Linguistics (CENALA). The main activities of the Center are to do research on national
languages and to produce didactic materials, also aiming at enlightening and accompanying
the authorities at different levels where ever linguistic policies are concerned.
Fourth Theme: Participation
“Adult Learners Weeks as Advocacy Strategies for Learning and Democracy”
Alan Tuckett (UK) has been the Director of NIACE, the National Institute of Adult Continuing Education, the leading non-government organization for adult learning in the UK
since 1988. NIACE undertakes research and development, fosters good practice, runs
conferences and seminars and makes the case for more, better and different adult learning.
Alan Tuckett instigated an annual Adult Learners' Week in the UK in 1992, involving
broadcasters, policy makers, practitioners and learners. He is active in developing advocacy
work in the International Council for Adult Education; and co-operates with UNESCO in
promoting learning festivals.
Katarina Popovic (Serbia & Montenegro) is the President of the NGO "Adult Education Society" and the Director of the office of the Institute for International Cooperation
of the German Adult Education Association (IIZ-DVV) in Belgrade. IIZ-DVV is running
adult education projects in Serbia and Montenegro. She is also professor for andragogy/adult
education at the University of Belgrade.
Maja Avramovska-Trpevska (Macedonia) has been trained in pedagogy, psychology
and sociology, and later on in adult education. Since November 2002, she is the head of the
office of the German Adult Education Association (IIZ-DVV) in Skopje and coordinates the
projects of the office in Macedonia.
“Learning Festivals as Part of Learning Regions”
Jerald Joseph (Malaysia) is a consultant trainer at Pusat Komas. He conducts training of trainers for facilitation skills and human rights training, peace education and Indigenous
education. Mr Joseph also conducts human right trainings and UN HR Systems training. He is
actively involved with community development with the Semai Indigenous Peoples
community. Finally he equally works for youth development programmes within school and
Olga Agapova (Russian Federation) is the Director of the project office of the Institute for International Cooperation of the German Adult Education Association in St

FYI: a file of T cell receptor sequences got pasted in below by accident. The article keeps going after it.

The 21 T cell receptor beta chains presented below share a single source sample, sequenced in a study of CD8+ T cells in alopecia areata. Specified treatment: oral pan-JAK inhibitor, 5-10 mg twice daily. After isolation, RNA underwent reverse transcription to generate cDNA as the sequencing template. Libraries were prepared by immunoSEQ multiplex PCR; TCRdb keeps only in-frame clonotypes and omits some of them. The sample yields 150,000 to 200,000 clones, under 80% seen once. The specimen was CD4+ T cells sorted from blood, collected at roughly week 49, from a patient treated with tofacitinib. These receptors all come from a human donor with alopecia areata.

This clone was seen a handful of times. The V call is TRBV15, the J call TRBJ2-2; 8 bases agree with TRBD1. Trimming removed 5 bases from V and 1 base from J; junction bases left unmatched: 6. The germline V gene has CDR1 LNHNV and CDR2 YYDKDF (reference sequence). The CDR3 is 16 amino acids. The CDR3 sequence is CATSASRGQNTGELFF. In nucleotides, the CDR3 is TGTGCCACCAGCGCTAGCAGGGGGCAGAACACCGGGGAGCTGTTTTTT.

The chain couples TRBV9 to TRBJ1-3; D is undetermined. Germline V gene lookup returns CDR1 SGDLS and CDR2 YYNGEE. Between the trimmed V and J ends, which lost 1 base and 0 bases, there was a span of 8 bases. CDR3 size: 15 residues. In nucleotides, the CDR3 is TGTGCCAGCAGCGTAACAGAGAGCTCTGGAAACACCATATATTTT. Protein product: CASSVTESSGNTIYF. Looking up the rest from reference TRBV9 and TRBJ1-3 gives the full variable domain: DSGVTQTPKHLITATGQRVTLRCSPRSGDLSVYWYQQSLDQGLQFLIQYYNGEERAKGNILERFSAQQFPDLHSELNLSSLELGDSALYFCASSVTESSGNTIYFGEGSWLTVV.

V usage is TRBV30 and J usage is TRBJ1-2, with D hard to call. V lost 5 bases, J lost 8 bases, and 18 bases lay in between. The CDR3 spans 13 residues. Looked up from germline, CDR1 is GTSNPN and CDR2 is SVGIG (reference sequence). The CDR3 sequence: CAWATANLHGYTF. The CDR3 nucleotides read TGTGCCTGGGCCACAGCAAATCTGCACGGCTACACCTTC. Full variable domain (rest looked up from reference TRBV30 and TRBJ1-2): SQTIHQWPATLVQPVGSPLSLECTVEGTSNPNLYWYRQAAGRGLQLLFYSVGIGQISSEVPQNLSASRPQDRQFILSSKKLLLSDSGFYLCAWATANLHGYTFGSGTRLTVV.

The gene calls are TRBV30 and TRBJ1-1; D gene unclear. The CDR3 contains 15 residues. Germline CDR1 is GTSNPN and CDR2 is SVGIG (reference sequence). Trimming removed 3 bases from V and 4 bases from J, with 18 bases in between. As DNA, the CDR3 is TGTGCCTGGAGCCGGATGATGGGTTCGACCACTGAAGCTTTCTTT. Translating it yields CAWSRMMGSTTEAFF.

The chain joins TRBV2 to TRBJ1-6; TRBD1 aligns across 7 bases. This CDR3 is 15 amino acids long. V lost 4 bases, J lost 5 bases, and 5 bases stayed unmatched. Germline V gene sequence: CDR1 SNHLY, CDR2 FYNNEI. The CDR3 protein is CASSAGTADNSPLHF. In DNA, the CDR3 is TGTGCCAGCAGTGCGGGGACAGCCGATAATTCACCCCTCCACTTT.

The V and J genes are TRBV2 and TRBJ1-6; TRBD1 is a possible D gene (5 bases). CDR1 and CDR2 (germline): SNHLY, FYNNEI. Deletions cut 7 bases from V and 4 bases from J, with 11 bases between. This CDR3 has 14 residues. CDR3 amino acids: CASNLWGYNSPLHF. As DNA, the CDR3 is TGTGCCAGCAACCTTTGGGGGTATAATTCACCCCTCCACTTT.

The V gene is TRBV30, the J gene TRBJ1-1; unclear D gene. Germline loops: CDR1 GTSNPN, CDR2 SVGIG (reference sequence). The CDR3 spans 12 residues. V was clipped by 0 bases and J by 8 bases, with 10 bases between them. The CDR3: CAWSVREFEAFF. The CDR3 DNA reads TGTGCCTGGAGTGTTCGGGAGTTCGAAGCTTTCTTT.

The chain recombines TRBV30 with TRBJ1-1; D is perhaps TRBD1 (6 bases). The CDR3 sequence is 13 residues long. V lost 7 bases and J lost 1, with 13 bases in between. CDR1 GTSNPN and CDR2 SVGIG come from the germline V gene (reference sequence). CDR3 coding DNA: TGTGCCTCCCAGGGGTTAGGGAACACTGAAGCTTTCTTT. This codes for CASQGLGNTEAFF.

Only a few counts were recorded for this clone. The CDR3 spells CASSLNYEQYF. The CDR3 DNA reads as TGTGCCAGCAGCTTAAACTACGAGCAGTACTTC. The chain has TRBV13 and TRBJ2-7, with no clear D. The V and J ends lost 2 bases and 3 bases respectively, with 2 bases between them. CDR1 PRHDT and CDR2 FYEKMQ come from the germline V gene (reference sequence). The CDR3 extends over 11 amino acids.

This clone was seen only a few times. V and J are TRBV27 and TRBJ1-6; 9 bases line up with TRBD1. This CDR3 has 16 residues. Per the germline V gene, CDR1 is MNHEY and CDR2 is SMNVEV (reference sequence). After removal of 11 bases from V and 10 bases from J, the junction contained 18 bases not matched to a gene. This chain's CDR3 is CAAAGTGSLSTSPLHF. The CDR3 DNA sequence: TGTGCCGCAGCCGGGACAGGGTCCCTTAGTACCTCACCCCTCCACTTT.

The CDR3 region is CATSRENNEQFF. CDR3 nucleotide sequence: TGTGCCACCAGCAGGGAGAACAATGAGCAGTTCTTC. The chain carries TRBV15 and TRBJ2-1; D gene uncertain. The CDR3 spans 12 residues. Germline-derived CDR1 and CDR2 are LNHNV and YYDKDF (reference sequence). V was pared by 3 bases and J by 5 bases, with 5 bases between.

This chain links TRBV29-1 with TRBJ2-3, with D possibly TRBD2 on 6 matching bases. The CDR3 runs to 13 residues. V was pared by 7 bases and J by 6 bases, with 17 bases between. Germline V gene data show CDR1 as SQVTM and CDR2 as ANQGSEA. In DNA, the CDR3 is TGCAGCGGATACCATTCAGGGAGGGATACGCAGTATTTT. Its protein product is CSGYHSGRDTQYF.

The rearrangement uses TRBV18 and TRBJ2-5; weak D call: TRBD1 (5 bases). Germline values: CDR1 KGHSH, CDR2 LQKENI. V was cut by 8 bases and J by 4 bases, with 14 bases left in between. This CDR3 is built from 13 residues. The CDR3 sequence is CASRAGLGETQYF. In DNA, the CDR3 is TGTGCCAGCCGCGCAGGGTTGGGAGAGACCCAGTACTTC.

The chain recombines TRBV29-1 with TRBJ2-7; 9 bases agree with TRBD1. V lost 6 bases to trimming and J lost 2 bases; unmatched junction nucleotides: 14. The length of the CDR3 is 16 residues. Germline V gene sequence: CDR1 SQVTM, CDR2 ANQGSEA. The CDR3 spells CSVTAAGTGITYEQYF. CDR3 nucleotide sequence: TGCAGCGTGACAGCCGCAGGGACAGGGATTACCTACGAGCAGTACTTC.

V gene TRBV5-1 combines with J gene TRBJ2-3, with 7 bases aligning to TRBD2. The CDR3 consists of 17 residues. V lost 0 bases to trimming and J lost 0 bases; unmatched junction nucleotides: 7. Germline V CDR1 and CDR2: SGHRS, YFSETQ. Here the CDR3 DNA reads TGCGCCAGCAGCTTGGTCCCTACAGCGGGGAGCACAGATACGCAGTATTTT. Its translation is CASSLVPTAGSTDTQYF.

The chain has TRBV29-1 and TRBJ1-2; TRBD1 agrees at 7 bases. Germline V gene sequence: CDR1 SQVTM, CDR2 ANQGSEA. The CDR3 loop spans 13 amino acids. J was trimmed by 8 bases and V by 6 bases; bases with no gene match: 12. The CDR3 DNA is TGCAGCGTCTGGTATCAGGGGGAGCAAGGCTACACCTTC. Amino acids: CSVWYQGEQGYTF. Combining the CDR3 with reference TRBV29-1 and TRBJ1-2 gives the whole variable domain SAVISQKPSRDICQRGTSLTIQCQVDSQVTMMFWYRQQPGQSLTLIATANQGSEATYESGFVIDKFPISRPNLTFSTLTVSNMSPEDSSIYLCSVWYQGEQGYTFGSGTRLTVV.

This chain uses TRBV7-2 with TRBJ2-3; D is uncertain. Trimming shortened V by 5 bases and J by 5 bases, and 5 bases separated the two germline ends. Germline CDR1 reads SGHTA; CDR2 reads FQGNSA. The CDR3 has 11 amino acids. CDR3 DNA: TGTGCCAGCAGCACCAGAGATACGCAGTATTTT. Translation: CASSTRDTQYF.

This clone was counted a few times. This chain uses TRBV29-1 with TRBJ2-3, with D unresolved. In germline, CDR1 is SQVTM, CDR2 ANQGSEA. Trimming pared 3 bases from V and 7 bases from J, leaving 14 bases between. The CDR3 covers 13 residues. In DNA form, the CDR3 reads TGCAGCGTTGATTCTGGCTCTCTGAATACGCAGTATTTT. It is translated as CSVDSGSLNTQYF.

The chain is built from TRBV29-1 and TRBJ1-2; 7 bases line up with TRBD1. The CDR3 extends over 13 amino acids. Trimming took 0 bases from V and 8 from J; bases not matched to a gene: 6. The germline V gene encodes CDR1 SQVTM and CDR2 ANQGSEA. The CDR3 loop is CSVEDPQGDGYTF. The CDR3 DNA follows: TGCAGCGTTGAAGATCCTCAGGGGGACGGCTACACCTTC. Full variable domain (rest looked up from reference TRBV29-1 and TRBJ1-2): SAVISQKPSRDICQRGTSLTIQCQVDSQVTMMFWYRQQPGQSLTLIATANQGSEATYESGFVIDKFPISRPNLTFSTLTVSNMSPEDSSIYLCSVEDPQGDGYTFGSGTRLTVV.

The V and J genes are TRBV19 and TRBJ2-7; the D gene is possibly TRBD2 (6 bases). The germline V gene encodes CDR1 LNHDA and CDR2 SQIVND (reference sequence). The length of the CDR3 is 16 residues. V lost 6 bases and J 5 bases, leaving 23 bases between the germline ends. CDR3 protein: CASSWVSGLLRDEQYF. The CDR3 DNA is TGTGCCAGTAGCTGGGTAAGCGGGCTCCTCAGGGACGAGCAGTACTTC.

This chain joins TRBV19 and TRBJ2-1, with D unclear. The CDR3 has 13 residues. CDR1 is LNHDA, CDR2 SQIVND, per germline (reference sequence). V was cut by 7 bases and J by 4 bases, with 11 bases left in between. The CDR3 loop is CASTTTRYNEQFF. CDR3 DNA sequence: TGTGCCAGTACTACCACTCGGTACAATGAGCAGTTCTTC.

Petersburg. Since 1993, the office has been supporting the design and implementation of adult
education programmes in partner organizations all over Russia, and is fostering cooperation
on adult education at local levels and international levels, thereby promoting the exchange of
information and experience in this field.
“The Emergence of Learners Forums”
Ismail Kasiita (Uganda) is the National Coordinator of the Uganda Literacy and Adult Learners' Association (ULALA). His work concentrates on mobilizing groups of adult
learners around the country.
Susan Nielsen (Canada) is the Executive Director of the Toronto Adult Student Association. She graduated from an adult learners centre in 1992, but did not come to
understand fully until years later just how her world would be affected by this one important
step of returning to school. In 1998 she was a founding member of the Toronto Adult Student
Association (TASA). She is working with all levels government, in addition to partnering
closely with many community organizations to advocate on behalf of learners and to ensure
access to democratic representation. TASA operates as a not-for-profit autonomous learners
association that currently represents over seventy thousand adult learners; Susan Nielsen sees
her role as ensuring that the learners' voice is heard, and essential support services are
“Mobilizing Learners through Literacy as Part of Learning Festivals”
Gloria Salmon (Jamaica) is a librarian and a former Director-General of the Jamaica Library Service, the island’s public library system. She is a former member of the Board of
Jamaica Movement for the Advancement of Literacy (JAMAL). She is also the first Vice
President of the Jamaica Council for Adult Education (JACAE), the Chair of the Adult
Learners’ Week Committee, and Member of the Jamaica National Commission for UNESCO.
Justin Ellis (Namibia) is the Under Secretary for Culture and Lifelong Learning in the Namibian Ministry of Basic Education, Sport and Culture. He is responsible for various
programmes in Adult Basic Education, Libraries and Archives, and Arts and Culture. He is
also the Chairperson of the Governing Board of the UNESCO Institute for Education in